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Zero Delay Feedback Filter

DSP related issues, mathematics, processing and techniques

Re: Zero Delay Feedback Filter

Postby KG_is_back » Tue Apr 15, 2014 12:28 pm

martinvicanek wrote:A 2nd order Butteworth filter is simply one with Q=0.71. For higher orders use a cascade with different Qs and same cutoff frequencies. Here is a lowpass example.


Is there a general formula how to calculate the Q parameters for N-th order filter (assuming it's even order)? I can't find anything understandable to me on this topic.
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Re: Zero Delay Feedback Filter

Postby martinvicanek » Tue Apr 15, 2014 6:03 pm

For even order N we have i = 1, 2, ..., N/2 biquads with

Q_i = 0.5/cos(alpha_i)

where the alpha_i are spread uniformly over (0,Pi/2):

alpha_i = (i - 0.5)*Pi/N

Looks more complicated than it really is. ;)
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Re: Zero Delay Feedback Filter

Postby digitalwhitebyte » Fri Apr 18, 2014 4:21 pm

nice implementation.
looking at the paper Vadim, he says he can also implement a cheap non-linearity,
adding an inverse tanh-1 in one of the integrator HP and BP.
I have not found the solution, any advice on this?
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Re: Zero Delay Feedback Filter

Postby martinvicanek » Mon Apr 21, 2014 6:33 pm

There are various options for introducing nonlinearities to saturate self-oscillation. The simplest would be to make 1/Q increase with |BP|, I think. Haven't actually done it, but tanh or tanh^-1 isn't cheap. Note that you have an implicit equation to solve, it's a bit harder than just calculate tanh for some given argument. Vadim also suggests simpler functions but the expressions are still awkward.
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Re: Zero Delay Feedback Filter

Postby digitalwhitebyte » Sun Apr 27, 2014 3:59 am

thanks Martin
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Re: Zero Delay Feedback Filter

Postby KG_is_back » Sun May 04, 2014 12:12 pm

cal also one pole allpass filter (the one used in interpolation) could be implemented as ZDF filter? would that improve how it behaves under modulation?
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Re: Zero Delay Feedback Filter

Postby tester » Fri Aug 15, 2014 11:52 pm

I thought that I messed something wrong (and maybe I did, but elsewhere), but it appears to be general issue with this design, or I'm missing something. ZDF original side by side with 4ch-mono4-in-progress replacement.

When using Low Shelf and Hi Shelf filters (sel 1 and 2), there seem to be a problem with frequency. Not to mention that they tend to get stuck when on/off, let say that gain is between 0 and 10 dB, Q is below 4 - if you put frequency above some threshold - the whole goes down (sound disappears and audio must be restarted). Can this be fixed somehow?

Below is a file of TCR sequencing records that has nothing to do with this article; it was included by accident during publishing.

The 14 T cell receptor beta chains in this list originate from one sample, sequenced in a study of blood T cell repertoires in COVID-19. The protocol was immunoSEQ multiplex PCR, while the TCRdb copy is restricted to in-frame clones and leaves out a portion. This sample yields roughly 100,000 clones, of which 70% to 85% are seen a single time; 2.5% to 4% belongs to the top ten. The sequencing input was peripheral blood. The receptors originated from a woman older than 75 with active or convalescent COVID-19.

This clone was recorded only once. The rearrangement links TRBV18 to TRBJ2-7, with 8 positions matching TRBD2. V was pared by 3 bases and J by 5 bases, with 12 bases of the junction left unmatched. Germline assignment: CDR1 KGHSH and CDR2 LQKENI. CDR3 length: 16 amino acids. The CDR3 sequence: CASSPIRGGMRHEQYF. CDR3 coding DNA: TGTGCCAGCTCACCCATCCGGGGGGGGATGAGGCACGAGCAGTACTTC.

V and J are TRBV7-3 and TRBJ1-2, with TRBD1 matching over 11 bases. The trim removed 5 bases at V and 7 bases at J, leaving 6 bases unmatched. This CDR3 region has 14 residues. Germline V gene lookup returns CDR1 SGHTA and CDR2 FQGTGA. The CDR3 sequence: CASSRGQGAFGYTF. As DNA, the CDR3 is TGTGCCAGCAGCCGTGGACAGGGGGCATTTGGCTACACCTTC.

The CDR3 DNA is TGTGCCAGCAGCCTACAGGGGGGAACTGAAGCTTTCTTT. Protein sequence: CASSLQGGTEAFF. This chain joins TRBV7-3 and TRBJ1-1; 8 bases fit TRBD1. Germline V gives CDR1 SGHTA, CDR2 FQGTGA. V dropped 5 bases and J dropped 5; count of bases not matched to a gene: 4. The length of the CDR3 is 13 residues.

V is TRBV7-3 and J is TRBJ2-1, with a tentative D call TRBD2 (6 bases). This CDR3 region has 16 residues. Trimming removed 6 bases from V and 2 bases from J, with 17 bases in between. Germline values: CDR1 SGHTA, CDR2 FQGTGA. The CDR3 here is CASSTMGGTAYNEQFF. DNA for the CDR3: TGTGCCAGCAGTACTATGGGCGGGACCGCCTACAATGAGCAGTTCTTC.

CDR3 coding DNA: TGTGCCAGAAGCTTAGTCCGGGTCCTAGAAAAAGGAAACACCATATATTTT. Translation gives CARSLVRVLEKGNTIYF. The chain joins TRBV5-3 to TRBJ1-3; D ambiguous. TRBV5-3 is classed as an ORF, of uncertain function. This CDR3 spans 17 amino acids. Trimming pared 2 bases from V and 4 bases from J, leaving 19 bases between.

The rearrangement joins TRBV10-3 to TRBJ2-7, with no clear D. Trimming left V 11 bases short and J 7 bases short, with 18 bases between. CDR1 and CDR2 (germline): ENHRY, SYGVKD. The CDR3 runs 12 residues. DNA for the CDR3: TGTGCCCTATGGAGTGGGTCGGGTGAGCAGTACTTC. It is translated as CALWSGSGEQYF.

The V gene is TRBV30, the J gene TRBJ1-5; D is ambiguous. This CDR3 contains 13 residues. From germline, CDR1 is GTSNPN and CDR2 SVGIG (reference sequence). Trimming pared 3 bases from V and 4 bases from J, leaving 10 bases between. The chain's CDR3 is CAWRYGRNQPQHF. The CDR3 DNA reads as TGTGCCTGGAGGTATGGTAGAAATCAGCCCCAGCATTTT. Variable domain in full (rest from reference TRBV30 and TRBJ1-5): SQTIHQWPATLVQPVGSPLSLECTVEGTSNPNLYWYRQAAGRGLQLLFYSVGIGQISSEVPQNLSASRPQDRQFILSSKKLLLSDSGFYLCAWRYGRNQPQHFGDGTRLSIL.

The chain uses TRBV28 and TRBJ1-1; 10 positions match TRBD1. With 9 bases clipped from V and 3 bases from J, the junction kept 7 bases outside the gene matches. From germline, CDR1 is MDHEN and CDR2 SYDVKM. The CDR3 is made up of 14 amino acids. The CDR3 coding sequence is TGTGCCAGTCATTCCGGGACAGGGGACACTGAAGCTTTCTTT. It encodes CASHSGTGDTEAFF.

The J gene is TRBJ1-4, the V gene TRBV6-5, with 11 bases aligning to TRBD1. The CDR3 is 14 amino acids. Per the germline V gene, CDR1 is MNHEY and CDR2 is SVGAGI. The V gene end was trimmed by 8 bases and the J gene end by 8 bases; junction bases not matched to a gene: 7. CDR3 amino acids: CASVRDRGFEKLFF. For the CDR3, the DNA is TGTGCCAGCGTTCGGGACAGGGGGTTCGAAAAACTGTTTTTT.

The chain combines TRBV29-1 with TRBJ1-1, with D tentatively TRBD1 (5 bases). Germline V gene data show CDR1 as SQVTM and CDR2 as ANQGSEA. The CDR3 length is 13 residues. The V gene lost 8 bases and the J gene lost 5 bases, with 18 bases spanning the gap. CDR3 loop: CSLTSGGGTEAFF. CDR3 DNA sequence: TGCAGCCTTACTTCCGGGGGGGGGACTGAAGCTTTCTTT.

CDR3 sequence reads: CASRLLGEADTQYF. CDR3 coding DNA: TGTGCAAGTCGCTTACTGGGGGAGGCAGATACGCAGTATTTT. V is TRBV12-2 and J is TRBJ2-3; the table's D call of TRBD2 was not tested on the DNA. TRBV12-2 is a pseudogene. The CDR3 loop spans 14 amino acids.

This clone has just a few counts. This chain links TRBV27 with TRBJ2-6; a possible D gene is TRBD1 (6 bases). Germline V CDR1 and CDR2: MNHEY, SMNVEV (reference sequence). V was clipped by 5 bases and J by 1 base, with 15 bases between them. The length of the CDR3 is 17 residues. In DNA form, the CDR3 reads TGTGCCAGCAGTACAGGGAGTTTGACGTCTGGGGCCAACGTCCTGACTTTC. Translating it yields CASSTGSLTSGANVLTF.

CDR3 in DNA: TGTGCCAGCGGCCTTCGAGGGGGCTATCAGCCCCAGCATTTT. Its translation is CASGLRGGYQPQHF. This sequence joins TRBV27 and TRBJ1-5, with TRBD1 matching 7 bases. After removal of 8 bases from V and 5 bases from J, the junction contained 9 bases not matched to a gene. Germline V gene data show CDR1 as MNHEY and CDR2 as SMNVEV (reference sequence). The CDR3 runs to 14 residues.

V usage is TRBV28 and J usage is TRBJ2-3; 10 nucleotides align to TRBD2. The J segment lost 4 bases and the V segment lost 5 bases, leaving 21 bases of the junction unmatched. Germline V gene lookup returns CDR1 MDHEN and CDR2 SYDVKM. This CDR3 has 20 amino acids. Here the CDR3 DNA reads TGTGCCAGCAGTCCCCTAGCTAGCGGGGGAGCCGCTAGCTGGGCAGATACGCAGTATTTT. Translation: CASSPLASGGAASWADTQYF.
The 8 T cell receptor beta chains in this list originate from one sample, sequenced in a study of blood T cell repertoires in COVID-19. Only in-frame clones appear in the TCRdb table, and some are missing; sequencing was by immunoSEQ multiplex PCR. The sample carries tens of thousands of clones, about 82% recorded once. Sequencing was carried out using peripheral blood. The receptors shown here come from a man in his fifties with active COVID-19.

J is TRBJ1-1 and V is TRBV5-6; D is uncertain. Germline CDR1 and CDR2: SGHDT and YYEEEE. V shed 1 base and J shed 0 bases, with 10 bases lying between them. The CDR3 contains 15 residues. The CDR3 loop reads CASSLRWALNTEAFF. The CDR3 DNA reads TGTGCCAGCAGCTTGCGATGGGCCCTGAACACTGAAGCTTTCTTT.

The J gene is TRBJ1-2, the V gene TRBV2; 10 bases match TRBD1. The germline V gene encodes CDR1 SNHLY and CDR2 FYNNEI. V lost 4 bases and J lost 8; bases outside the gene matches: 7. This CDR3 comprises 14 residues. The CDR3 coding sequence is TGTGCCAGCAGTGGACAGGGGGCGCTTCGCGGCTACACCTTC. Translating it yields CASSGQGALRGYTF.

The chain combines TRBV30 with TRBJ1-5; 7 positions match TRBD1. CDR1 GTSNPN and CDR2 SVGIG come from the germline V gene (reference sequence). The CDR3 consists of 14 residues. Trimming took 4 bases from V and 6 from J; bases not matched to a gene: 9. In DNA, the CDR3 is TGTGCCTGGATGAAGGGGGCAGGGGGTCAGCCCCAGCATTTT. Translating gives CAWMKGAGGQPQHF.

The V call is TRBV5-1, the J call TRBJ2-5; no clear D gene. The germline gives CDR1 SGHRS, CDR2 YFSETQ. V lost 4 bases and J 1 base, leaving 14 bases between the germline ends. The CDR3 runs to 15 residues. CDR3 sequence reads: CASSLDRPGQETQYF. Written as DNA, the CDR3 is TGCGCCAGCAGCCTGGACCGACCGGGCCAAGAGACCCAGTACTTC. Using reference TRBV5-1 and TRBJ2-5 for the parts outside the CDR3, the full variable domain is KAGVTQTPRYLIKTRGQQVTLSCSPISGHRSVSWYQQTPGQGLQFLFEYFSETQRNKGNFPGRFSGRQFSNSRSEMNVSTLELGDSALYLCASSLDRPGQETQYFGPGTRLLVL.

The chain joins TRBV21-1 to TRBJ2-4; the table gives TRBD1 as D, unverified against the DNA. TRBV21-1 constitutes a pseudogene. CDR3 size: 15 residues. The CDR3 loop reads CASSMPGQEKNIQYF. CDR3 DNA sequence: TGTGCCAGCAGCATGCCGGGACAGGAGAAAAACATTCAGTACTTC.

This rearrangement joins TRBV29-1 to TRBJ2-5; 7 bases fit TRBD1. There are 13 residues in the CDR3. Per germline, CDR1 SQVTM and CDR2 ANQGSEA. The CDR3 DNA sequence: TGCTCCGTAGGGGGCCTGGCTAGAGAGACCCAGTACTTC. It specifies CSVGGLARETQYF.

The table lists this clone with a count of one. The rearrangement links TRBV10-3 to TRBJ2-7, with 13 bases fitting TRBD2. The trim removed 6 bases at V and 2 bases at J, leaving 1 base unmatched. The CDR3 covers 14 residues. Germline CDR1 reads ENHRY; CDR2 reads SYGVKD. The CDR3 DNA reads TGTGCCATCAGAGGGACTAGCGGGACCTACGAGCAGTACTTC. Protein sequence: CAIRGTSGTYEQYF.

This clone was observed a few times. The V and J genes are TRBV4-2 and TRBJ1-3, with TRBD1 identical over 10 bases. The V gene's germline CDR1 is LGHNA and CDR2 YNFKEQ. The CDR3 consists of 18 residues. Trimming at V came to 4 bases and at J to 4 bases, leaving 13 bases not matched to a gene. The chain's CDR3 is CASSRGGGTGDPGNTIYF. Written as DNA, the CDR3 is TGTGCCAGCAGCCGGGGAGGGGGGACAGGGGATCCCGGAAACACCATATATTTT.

BTW, my peak filter uses modified Q.
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Re: Zero Delay Feedback Filter

Postby KG_is_back » Sun Aug 17, 2014 1:15 pm

tester wrote:I thought that I messed something wrong (and maybe I did, but elsewhere), but it appears to be general issue with this design, or I'm missing something. ZDF original side by side with 4ch-mono4-in-progress replacement.

When using Low Shelf and Hi Shelf filters (sel 1 and 2), there seem to be a problem with frequency. Not to mention that they tend to get stuck when on/off, let say that gain is between 0 and 10 dB, Q is below 4 - if you put frequency above some threshold - the whole goes down (sound disappears and audio must be restarted). Can this be fixed somehow?

BTW, my peak filter uses modified Q.


In the shelving filters you modify the cutoff according to gain. When you enter high cutoff into one of the shelving filters, the cutoff is modified so it is above 1 and filter becomes unstable. You may fix that using oversampling.
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Re: Zero Delay Feedback Filter

Postby tester » Sun Aug 17, 2014 1:31 pm

And without oversampling? Maybe some sort of min/max somewhere?

I'm starting to vaguely recall, that with RBJ there was similar issue, and it was fixed somehow; it changed the filter envelope a little bit over certain thresholds, but it kept the nature of filters. I guess I need to find it out again.
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Re: Zero Delay Feedback Filter

Postby KG_is_back » Sun Aug 17, 2014 1:42 pm

You may put stream min just before the actual ZDF code block with the cutoff connected and value close to 1 in the other (like 0.9999) to prevent the cutoff from exceeding that point.
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